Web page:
As you can easily tell by its name, viper’s bugloss was traditionally use for treating viper bites and for preventing an eventual poisoning. It acts mainly as a diaphoretic and diuretic, but it is also a very good antitussive and vulnerary, and a recent scientific study proved it to have antibacterial and antioxidant properties also.
A study published in International Journal of Biological Macromolecules in 2014 showed that certain polysaccharides extracted from the flowers of viper’s bugloss have “significant radical scavenging abilities in vitro assay” and “their antilisterial activity was confirmed against four species of Listeria.”
Moreover, its roots contain allantoin, a susbtance with many scientifically proven therapeutic effects:
A study published in Food and Chemical Toxicology in 2014 concluded that “allantoin has therapeutic potential for the cognitive dysfunctions observed in Alzheimer’s disease.”
The results of a study on mice, published in Evidence-based Complementary and Alternative Medicine in 2013, suggest that “allantoin can ameliorate energy intake and epididymal white adipose tissue accumulation by activating the imidazoline I-1 receptor to improve high fat diet-induced obesity.”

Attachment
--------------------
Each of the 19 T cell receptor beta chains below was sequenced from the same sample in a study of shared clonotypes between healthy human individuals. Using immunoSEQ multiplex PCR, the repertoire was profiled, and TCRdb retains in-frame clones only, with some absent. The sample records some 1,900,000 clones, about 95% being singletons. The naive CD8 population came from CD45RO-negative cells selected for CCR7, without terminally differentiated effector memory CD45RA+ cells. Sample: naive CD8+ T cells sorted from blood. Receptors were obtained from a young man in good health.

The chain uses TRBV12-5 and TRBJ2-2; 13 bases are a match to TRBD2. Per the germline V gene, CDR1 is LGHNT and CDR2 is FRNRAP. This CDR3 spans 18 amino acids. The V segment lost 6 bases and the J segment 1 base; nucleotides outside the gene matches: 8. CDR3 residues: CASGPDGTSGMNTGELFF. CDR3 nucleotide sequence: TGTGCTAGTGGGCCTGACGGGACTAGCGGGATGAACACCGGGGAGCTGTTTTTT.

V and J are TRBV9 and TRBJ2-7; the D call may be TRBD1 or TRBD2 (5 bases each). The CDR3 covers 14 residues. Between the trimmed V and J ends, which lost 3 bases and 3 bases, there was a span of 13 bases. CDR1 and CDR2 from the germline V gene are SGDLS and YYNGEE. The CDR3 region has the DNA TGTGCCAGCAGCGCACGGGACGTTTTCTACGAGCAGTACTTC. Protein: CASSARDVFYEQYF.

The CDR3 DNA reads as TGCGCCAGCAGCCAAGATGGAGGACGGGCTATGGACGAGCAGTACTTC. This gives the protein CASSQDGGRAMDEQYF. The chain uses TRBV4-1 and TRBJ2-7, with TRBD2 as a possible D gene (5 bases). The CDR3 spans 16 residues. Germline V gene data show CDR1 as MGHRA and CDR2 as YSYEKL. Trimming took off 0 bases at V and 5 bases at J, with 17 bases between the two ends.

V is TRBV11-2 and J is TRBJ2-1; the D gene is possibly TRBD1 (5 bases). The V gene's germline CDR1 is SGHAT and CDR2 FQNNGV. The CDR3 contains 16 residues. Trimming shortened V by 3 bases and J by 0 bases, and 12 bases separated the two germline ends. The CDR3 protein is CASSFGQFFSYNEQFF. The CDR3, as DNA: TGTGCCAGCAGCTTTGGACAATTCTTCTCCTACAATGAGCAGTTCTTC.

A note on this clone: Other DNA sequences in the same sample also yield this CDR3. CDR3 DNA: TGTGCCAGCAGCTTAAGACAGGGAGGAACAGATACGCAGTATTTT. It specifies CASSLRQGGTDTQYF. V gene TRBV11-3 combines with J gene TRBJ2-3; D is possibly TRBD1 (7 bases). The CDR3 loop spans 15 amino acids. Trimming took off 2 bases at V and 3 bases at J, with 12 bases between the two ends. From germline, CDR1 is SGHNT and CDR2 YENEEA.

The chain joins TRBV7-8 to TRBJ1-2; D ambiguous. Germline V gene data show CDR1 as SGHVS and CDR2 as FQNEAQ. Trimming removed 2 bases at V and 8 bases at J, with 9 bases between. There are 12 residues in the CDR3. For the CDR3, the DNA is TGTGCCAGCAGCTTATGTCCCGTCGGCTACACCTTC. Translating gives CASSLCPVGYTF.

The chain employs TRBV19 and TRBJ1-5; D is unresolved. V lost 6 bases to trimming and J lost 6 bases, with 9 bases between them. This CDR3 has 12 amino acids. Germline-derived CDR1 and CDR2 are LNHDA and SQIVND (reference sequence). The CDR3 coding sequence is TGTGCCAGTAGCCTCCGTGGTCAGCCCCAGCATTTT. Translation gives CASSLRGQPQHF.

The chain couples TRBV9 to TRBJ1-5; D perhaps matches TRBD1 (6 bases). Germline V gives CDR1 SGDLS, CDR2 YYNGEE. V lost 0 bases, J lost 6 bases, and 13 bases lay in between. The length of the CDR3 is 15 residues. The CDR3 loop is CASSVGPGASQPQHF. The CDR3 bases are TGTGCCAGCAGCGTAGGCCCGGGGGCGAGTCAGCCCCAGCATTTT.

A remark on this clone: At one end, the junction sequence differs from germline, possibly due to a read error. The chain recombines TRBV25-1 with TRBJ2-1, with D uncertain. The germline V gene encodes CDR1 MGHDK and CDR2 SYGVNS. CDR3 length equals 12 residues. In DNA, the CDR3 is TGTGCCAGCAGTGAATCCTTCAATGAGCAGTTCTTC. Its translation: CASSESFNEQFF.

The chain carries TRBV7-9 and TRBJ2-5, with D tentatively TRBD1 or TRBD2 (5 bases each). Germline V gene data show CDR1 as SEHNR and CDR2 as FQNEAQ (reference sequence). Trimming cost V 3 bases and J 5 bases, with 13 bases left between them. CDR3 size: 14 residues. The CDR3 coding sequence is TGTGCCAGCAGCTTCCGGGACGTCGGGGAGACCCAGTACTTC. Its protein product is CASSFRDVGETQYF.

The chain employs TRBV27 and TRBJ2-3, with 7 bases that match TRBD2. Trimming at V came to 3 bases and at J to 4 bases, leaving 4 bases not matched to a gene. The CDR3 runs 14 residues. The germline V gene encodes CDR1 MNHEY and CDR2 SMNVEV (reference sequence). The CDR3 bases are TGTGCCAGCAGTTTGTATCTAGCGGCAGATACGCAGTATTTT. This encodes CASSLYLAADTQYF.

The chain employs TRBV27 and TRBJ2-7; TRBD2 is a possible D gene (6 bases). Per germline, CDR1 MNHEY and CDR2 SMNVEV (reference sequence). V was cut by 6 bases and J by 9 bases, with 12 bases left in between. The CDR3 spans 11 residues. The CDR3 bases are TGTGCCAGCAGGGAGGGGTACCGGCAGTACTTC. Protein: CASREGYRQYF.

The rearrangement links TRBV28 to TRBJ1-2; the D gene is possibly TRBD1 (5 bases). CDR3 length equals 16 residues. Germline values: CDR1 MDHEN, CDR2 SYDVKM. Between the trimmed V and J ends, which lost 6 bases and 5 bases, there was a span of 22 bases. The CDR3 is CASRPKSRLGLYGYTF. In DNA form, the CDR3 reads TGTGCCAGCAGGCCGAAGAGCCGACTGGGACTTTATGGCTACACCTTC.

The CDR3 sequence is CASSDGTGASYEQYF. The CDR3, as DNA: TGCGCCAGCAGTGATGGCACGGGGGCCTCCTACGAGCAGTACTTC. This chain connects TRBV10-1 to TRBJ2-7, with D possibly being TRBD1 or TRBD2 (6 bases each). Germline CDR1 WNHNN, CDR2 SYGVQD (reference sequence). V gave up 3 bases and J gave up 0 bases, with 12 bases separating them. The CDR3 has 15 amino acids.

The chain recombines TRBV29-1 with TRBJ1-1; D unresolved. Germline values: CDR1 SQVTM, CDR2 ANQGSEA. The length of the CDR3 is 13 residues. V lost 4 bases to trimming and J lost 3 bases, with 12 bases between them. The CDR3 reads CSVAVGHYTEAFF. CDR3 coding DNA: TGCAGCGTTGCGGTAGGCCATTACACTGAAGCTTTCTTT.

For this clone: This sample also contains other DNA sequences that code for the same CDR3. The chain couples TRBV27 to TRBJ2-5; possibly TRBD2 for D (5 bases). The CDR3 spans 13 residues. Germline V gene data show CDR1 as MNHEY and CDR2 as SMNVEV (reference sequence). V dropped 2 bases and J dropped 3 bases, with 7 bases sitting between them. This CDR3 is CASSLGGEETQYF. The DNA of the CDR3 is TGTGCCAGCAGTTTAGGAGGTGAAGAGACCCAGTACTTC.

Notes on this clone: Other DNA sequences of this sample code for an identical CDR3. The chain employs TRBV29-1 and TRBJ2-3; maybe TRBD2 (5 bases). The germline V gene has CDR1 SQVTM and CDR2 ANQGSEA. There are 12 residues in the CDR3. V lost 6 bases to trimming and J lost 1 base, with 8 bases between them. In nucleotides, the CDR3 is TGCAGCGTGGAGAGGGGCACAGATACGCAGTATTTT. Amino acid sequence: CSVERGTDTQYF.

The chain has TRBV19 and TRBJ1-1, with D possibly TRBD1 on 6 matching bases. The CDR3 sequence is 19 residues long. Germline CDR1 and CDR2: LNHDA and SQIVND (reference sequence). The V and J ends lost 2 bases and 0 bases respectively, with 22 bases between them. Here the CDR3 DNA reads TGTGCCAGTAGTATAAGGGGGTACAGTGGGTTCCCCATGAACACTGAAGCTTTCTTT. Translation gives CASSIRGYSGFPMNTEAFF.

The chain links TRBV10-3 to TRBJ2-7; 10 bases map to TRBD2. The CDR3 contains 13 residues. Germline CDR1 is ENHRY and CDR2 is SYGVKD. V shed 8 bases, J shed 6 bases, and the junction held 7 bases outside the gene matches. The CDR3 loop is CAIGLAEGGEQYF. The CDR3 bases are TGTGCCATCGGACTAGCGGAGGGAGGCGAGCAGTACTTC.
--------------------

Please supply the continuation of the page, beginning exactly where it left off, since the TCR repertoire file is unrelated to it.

A study on the effect of allantoin on high fat diet-fed mice with hypertriglyceridemia and hypercholesterolemia, published in Hormone and Metabolic Research in 2012, concluded that “allantoin has an ability to activate the imidazoline I-1 receptor for improvement of metabolic disorders.”
A study published in BioMed Research International in 2014 suggest that “allantoin, as an imidazoline I-1 receptor agonist, has the potential to develop as a new therapeutic agent for hypertension in the future.”
Two studies published in Hormone and Metabolic Research in 2012 concluded that “allantoin can activate the imidazoline I-2 receptor to increase glucose uptake into cells” and that it “can be developed to treat diabetic disorders in the future.”
The results of a study on the efficacy of early initiation of a gel containing extractum cepae, heparin, and allantoin for scar treatment, published in Journal of Drugs in Dermatology in 2013, revealed that “the scar gel is effective in preventing excessive scarring and promoting physiological scar formation when treatment is initiated early.”
- Headache, inflammatory pain
- Alzheimer’s disease
- Bacterial infections
- High blood pressure
- Water retention
- Reddened skin
- Skin lesions, whitlows, boils, snakebites
Preparation and administration
- Infusion: Add 1 teaspoon of dried plant in a cup of hot boiled water and let steep for 10-15 minutes. Drink 2-3 cups a day.
- Culinary: Young leaves and shoots can be finely cut and used in salads or cooked like spinach.
- Poultice (especially for whitlows and boils): Finely cut the flowering tips and apply on the affected area.